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Towncraft Box Set (2007)

Documentary , Richard Matson  |  Unrated |  DVD
5.0 out of 5 stars  See all reviews (2 customer reviews)

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Product Details

  • Actors: Documentary
  • Directors: Richard Matson
  • Format: Multiple Formats, Color, NTSC, Widescreen
  • Language: English
  • Region: Region 1 (U.S. and Canada only. Read more about DVD formats.)
  • Aspect Ratio: 1.77:1
  • Number of discs: 3
  • Rated: Unrated
  • Studio: Matson Films
  • DVD Release Date: May 22, 2007
  • Run Time: 104 minutes
  • Average Customer Review: 5.0 out of 5 stars  See all reviews (2 customer reviews)
  • ASIN: B000Q6GX1I
  • Amazon Best Sellers Rank: #466,340 in Movies & TV (See Top 100 in Movies & TV)

Special Features

None.

Editorial Reviews

In the late 80s, a few kids in the small, sleepy Southern town of Little Rock, AR discovered punk rock and the Do-It-Yourself (DIY) ethic that drove it. Unlike other towns, Little Rock's punk scene was composed almost entirely of Jr. High and High School kids. There was no precedent for youth cult music in Little Rock and the kids had to invent their scene every step of the way. During the next decade, they would book their own shows, start record labels, open record stores, play with large national acts and formulate a collective set of ideals. But most of all, they would build a community that was all their own. In 1992, they released Towncraft, a compilation album and zine that documented their scene and thrust them onto the national punk stage. By the mid 90s, punk rock had entered the mainstream and the Little Rock scene had passed its apex. The next 10 years would see the remaining scenesters struggle to redefine themselves in Little Rock. They integrated themselves into new bands, branched out into different genres and fought to find the place for music in their lives as they reached their early 30s. Towncraft focuses on the roots of the Little Rock scene, how it changed the lives of those involved, the enormous DIY ethos that has shaped the scene for the past 20 years, and how the scene continues to thrive outside of the mainstream.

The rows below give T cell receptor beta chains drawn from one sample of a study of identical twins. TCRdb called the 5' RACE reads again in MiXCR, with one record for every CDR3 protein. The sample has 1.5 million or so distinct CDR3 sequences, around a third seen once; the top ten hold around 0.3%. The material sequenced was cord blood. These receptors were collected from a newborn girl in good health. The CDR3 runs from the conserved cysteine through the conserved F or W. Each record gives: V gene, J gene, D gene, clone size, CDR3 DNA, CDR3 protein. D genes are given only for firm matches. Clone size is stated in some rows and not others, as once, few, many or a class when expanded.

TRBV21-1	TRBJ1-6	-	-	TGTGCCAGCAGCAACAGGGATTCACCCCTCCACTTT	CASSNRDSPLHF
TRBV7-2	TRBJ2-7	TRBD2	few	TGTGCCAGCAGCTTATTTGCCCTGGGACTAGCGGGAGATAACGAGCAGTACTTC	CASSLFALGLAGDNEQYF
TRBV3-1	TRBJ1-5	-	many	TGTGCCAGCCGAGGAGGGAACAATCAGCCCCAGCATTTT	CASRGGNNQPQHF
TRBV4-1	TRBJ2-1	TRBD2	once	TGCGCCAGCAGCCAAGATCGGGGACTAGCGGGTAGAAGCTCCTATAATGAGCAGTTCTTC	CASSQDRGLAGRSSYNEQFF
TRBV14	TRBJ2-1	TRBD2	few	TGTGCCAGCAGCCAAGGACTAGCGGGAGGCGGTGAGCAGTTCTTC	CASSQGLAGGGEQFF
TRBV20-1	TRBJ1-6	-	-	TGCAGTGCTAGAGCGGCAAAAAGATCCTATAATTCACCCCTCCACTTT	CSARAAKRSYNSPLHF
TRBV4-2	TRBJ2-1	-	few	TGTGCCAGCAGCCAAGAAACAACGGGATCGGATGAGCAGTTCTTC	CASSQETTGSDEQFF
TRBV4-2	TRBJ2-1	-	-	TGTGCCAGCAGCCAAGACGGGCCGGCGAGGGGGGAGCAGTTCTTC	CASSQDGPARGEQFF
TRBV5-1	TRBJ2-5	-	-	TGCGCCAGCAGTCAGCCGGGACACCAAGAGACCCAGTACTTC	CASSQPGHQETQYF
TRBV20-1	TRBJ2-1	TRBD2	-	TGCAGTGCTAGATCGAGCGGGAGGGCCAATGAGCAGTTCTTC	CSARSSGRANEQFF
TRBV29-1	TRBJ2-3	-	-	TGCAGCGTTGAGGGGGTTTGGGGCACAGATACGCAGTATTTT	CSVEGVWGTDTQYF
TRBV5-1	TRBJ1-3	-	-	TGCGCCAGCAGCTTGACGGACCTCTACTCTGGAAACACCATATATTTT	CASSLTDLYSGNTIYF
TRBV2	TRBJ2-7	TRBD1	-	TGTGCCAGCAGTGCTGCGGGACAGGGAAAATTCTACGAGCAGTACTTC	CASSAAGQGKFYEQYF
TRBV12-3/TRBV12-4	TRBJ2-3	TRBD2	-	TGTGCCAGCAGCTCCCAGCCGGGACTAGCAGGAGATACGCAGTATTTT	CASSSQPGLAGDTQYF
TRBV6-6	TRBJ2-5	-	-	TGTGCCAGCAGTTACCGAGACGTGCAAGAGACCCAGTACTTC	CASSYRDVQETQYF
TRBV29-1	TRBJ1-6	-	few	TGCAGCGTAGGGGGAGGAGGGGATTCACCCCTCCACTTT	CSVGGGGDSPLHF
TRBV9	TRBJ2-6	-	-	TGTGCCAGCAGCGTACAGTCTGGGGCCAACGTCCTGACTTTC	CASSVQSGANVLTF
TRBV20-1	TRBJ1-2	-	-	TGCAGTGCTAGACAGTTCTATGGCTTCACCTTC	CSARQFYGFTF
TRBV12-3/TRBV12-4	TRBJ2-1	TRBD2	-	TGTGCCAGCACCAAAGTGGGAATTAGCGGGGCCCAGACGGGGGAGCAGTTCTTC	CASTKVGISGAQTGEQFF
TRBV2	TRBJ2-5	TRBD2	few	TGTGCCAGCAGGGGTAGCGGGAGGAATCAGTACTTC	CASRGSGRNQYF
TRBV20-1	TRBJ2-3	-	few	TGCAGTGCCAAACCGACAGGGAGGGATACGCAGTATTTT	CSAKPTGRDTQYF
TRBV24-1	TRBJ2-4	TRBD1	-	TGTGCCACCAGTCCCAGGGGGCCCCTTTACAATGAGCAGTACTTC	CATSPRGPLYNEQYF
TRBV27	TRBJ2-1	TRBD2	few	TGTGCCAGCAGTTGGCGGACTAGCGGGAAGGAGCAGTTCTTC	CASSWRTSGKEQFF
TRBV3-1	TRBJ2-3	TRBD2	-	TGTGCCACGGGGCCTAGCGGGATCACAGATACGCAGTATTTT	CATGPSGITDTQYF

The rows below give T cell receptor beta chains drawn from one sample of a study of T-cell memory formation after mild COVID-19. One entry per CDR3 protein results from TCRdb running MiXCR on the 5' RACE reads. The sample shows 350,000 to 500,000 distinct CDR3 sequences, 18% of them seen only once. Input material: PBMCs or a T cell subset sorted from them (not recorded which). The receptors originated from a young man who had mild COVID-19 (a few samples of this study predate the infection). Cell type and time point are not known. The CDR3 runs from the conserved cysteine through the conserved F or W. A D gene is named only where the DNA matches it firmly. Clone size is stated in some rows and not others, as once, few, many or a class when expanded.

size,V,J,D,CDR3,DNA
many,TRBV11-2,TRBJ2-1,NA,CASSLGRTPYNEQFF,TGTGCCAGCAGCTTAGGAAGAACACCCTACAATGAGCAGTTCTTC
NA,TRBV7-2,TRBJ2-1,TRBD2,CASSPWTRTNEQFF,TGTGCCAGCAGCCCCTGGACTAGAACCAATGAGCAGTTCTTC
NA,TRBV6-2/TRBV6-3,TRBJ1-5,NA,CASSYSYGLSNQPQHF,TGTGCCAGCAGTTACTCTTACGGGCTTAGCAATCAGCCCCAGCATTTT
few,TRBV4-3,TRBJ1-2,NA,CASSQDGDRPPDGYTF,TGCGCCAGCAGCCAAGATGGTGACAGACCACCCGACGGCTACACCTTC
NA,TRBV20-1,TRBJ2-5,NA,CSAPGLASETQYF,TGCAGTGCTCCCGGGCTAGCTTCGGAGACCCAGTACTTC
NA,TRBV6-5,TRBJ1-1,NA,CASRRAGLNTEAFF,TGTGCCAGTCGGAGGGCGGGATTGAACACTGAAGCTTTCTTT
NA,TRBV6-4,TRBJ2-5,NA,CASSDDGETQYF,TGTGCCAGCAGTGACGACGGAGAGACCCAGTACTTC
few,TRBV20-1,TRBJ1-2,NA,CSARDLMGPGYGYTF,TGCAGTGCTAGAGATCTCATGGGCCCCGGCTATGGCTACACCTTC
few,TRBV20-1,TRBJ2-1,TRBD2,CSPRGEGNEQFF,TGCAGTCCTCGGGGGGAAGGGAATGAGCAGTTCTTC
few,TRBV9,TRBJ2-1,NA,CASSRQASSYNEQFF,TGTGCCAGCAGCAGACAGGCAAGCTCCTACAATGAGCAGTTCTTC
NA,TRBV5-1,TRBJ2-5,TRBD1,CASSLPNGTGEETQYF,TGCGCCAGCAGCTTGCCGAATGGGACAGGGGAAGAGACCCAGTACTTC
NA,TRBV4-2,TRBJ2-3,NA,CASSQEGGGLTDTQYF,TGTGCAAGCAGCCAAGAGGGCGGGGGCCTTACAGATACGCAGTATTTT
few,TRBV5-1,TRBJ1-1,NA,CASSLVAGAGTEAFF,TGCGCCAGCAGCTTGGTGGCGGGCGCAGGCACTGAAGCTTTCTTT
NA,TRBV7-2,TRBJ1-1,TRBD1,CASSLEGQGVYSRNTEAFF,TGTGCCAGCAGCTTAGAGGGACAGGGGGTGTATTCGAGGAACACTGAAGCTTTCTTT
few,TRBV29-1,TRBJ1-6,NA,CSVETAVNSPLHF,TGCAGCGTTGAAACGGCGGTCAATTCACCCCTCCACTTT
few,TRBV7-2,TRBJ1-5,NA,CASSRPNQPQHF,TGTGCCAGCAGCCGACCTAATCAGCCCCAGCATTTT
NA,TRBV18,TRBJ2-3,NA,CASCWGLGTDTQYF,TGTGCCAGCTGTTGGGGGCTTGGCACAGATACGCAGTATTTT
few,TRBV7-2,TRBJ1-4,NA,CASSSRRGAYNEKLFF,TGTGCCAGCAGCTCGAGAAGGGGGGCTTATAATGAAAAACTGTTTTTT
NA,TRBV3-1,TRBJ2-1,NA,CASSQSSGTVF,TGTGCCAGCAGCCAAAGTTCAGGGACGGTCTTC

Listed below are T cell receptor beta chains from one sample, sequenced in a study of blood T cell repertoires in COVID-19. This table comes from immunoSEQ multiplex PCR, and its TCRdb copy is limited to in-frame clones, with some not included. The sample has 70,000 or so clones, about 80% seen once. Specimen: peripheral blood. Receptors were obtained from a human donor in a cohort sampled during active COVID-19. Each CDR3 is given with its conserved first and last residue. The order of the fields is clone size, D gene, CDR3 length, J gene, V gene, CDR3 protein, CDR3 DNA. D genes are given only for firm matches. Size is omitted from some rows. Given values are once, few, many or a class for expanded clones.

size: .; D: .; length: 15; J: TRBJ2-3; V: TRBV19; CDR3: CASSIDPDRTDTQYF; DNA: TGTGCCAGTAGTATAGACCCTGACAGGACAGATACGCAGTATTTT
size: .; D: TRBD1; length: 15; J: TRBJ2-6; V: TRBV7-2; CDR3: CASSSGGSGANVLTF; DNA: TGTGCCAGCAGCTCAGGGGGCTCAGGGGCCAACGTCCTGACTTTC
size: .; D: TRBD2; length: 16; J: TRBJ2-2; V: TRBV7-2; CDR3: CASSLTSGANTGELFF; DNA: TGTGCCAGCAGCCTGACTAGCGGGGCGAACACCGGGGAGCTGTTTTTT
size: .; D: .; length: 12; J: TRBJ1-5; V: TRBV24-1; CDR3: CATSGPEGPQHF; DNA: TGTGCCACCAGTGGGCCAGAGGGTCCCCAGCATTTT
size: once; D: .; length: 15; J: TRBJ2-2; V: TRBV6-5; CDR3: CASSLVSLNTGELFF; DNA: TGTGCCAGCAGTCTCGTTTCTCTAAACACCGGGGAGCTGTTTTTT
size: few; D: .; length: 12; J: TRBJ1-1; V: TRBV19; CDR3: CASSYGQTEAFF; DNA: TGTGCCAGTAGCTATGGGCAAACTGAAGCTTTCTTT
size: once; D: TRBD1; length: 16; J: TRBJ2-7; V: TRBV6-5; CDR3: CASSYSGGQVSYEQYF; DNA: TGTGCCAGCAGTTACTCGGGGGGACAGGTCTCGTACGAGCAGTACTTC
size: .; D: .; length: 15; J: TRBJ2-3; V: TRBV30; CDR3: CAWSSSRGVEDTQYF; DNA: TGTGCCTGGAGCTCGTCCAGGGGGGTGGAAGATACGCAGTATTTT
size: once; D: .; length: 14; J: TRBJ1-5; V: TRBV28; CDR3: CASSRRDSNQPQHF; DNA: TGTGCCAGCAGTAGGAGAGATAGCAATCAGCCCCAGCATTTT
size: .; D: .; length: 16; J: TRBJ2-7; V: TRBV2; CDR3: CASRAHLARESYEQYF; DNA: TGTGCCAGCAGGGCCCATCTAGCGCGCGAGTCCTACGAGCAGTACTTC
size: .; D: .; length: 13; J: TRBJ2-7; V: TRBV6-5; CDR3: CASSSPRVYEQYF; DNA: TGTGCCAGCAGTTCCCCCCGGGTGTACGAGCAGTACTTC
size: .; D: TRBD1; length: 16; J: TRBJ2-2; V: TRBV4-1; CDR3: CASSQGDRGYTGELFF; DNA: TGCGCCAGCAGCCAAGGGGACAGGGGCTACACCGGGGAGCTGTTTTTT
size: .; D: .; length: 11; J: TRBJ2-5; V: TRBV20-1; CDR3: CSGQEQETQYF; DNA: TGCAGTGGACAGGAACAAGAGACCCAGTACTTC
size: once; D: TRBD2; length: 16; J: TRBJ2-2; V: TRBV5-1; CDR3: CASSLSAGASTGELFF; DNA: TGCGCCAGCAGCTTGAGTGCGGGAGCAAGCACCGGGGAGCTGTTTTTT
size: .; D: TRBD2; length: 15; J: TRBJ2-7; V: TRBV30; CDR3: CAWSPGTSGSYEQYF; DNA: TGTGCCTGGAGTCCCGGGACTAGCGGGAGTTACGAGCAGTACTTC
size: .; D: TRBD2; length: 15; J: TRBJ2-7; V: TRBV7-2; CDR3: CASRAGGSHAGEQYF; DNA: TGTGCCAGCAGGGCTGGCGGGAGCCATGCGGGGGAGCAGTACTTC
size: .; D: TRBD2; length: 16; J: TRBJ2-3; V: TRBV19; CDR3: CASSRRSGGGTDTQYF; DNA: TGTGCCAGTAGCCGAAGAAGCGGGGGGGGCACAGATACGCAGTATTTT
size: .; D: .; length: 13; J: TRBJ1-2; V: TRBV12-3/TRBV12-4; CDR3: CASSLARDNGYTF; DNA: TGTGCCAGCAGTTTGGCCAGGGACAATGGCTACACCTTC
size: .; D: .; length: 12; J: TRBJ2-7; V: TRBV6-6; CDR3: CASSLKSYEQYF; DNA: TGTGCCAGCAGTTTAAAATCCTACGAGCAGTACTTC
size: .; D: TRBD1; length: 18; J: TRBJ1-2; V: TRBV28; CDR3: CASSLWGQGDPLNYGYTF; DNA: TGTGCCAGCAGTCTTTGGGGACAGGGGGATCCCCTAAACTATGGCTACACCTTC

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1 of 1 people found the following review helpful
5.0 out of 5 stars Not just for Arkie Punks... July 22, 2009
I came across this documentary by chance and I'm so glad I did, what a gem! As a fan of punk rock and a fan of music in general, watching this made me feel good! (And even more proud to be from Arkansas)

Very few people might ever guess how inspired and committed the punk scene was in Little Rock, Arkansas. It was the essence of DIY to the fullest and created a sense of oneness between those who ordinarly didn't "fit in". The scene included all, black and white - one's skin color never mattered. All that did was that you were contributing to the punk scene and its advancement...

What's more, some very awesome and influential punk bands emerged out of Little Rock such as Trusty, five-0, Chino Horde, and the Numbskulz just to name a few.

Production wise, the documentary is very well constructed and well organized. The interviews are also quite interesting and well shot. All the band members/record store owners/record producers/indie record label owners all seem quite genuine as well as intelligent - for punk rockers and rockers in general they are all very well spoken and are great at holding your attention. There's also really great footage and images from the late 80's and early 90's that make you feel like you're back in that era. Granted, it is Arkansas so you don't see such rebellious clothing and hair styles as you would in New York. But these kids are every bit as punk rock, for sure.

Another great thing is seeing these kids all grown up as thirty-something adults and the effects and influence punk rock, and music in general, has had on their lives. I also love how so many of them moved on to other big cities but still wound up keeping their bands together and even touring and recording records when possible...
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I hope this film sets in motion the motivation for emerging new punks to respect and practice the crucial DIY ethic. Beyond non-conformity and attitude (anger & strife), DIY is the basis for TRUE punk, not wanting to be some famous pop punk on a major label spending paychecks at Hot Topic. DIY: making your own style/clothes, your own records and shows, your own creativity, is what still keeps authentic punk alive, against this decade's homogenized trendy version. Isolation, boredom and a sense of community are the strongest ingredients that built the DIY lifestyle Little Rock, and elsewhere. Inspiring documentary of a typical American town putting exercising activity and positivity, in complete unity without factions, against the grain. I really had no idea there was such a strong scene there, and actually makes me wish I'd been there to experience it. I highly recommend buying the (inexpensive) box set (amazon), that includes 2 extra discs of live show footage. Totally worth checking out, though I find the 80-90s disc to be far better than the latter.
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